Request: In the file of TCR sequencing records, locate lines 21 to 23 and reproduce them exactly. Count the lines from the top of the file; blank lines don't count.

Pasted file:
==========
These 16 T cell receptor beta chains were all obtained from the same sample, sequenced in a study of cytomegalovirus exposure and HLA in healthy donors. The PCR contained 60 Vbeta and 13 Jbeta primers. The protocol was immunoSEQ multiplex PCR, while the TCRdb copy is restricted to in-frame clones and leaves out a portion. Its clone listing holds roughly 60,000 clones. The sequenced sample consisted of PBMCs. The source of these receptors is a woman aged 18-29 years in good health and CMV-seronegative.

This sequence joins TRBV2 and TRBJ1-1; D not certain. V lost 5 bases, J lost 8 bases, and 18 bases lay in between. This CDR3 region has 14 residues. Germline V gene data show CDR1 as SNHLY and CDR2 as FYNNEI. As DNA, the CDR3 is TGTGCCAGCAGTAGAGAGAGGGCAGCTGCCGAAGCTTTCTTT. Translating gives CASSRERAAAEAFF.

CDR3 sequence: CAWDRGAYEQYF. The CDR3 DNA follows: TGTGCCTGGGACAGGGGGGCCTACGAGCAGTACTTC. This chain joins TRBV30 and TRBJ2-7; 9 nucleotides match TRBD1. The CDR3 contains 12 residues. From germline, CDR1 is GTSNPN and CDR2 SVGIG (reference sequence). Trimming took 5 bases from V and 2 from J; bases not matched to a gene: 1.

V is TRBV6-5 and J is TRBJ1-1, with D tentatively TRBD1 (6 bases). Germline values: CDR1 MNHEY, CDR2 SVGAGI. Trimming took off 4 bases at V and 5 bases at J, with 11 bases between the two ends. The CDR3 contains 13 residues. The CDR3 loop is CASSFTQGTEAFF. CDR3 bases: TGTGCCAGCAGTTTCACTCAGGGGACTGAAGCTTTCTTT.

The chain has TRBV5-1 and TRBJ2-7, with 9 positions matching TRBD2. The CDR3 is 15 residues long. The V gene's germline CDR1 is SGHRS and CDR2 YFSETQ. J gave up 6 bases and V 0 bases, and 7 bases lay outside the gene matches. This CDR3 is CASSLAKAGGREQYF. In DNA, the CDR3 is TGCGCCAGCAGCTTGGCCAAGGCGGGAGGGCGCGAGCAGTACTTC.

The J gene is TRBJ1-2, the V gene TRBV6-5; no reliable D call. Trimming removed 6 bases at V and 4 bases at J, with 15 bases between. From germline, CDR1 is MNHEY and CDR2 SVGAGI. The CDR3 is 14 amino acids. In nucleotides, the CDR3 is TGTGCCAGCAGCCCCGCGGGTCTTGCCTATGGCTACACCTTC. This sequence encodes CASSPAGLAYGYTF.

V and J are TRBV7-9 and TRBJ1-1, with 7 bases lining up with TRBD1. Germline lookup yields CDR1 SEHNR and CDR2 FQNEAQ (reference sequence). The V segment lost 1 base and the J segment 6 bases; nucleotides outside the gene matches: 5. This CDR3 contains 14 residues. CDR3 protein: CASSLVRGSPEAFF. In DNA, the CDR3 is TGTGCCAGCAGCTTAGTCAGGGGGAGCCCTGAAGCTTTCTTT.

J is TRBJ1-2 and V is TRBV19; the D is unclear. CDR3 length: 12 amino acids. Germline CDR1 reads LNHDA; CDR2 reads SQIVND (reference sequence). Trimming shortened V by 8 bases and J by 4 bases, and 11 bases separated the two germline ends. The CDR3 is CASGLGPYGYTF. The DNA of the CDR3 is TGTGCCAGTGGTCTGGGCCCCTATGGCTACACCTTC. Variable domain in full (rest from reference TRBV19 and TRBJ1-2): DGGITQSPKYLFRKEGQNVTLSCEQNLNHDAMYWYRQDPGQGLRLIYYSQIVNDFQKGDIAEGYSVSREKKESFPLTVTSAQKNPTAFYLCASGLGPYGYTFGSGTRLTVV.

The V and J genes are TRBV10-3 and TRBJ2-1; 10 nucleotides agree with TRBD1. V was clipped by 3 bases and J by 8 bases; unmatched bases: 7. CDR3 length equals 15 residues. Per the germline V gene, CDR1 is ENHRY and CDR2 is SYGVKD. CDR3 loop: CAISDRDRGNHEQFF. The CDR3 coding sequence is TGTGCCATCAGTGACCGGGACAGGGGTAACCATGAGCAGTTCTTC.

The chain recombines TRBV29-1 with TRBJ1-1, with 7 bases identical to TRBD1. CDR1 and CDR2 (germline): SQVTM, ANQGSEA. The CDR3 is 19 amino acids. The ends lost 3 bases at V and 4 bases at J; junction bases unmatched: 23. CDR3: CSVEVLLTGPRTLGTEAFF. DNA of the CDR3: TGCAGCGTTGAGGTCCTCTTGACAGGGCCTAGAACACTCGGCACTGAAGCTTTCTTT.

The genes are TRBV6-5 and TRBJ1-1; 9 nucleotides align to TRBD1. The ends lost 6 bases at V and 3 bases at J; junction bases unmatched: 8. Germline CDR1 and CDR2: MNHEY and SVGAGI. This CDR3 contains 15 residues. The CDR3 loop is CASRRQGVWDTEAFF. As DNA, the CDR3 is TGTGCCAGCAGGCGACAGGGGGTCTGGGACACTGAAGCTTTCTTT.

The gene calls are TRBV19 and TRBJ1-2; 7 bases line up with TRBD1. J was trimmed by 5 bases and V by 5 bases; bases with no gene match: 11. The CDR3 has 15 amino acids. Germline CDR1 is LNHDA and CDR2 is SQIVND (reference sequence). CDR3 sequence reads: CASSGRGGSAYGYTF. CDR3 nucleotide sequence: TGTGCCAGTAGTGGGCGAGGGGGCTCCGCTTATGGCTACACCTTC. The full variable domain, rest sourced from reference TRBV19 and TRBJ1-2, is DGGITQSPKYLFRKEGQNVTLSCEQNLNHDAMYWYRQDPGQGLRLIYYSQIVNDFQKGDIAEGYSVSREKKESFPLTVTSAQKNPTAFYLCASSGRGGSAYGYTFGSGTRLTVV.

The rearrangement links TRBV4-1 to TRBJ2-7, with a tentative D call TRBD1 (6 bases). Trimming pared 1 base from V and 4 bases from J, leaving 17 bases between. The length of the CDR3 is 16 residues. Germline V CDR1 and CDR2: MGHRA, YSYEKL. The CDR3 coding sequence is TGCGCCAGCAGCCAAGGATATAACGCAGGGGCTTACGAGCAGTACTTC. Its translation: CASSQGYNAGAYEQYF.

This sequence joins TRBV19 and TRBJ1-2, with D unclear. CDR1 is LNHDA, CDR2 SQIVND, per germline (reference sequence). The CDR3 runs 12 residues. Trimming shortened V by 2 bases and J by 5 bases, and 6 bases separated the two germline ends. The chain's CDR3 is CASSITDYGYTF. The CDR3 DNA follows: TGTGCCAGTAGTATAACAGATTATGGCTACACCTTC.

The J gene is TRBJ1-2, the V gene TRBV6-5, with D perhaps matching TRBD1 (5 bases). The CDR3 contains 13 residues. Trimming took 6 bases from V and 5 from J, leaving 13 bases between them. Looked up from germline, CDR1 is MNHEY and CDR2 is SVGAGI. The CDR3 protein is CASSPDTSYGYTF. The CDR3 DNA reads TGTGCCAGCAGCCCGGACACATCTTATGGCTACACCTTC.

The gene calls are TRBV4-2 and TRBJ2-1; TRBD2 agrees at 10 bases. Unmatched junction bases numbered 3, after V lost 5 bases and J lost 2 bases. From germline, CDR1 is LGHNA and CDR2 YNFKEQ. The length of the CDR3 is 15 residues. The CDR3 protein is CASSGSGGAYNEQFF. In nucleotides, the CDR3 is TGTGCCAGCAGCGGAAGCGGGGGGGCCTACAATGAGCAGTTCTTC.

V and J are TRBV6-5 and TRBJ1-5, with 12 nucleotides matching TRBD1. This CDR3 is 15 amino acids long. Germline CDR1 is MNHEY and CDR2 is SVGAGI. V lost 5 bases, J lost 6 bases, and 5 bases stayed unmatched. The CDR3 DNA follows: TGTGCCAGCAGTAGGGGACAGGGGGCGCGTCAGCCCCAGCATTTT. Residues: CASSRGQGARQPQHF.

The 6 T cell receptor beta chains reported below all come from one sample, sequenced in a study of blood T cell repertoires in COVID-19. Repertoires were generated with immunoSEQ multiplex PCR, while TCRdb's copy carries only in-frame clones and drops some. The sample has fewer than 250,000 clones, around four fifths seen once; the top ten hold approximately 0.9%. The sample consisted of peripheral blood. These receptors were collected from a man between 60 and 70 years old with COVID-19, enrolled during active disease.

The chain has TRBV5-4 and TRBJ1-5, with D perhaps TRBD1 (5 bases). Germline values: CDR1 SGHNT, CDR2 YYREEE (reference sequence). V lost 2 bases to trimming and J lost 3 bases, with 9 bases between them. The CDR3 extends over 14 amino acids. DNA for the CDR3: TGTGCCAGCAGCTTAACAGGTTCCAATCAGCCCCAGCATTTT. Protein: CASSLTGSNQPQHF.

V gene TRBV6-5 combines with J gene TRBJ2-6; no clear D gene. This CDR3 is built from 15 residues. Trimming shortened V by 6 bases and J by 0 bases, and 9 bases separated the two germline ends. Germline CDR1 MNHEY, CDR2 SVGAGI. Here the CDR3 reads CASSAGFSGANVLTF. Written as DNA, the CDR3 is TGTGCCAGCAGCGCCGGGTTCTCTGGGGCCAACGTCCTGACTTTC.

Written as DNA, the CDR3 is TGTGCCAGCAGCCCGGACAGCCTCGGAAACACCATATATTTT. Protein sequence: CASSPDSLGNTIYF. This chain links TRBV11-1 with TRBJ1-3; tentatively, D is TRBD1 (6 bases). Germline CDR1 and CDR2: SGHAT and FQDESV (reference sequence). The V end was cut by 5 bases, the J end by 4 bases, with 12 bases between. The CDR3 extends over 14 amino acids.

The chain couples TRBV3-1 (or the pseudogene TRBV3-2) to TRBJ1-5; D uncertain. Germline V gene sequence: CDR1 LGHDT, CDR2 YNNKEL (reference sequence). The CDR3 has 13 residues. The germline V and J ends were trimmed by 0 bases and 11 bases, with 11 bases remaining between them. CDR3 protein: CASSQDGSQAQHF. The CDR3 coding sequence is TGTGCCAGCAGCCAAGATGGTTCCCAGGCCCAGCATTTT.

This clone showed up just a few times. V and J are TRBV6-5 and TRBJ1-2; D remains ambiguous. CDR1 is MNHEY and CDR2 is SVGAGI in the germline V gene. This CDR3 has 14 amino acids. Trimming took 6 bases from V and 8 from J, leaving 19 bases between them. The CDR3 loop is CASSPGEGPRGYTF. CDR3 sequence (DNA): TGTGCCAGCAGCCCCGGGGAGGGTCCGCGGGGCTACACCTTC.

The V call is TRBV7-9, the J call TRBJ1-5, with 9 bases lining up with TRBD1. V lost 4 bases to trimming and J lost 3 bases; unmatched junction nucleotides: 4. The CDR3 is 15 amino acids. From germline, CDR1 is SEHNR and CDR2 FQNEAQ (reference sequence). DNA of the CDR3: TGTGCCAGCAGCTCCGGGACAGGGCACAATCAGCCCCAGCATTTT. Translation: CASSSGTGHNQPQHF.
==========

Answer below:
Written as DNA, the CDR3 is TGTGCCAGCAGCCCGGACAGCCTCGGAAACACCATATATTTT. Protein sequence: CASSPDSLGNTIYF. This chain links TRBV11-1 with TRBJ1-3; tentatively, D is TRBD1 (6 bases). Germline CDR1 and CDR2: SGHAT and FQDESV (reference sequence). The V end was cut by 5 bases, the J end by 4 bases, with 12 bases between. The CDR3 extends over 14 amino acids.

The chain couples TRBV3-1 (or the pseudogene TRBV3-2) to TRBJ1-5; D uncertain. Germline V gene sequence: CDR1 LGHDT, CDR2 YNNKEL (reference sequence). The CDR3 has 13 residues. The germline V and J ends were trimmed by 0 bases and 11 bases, with 11 bases remaining between them. CDR3 protein: CASSQDGSQAQHF. The CDR3 coding sequence is TGTGCCAGCAGCCAAGATGGTTCCCAGGCCCAGCATTTT.

This clone showed up just a few times. V and J are TRBV6-5 and TRBJ1-2; D remains ambiguous. CDR1 is MNHEY and CDR2 is SVGAGI in the germline V gene. This CDR3 has 14 amino acids. Trimming took 6 bases from V and 8 from J, leaving 19 bases between them. The CDR3 loop is CASSPGEGPRGYTF. CDR3 sequence (DNA): TGTGCCAGCAGCCCCGGGGAGGGTCCGCGGGGCTACACCTTC.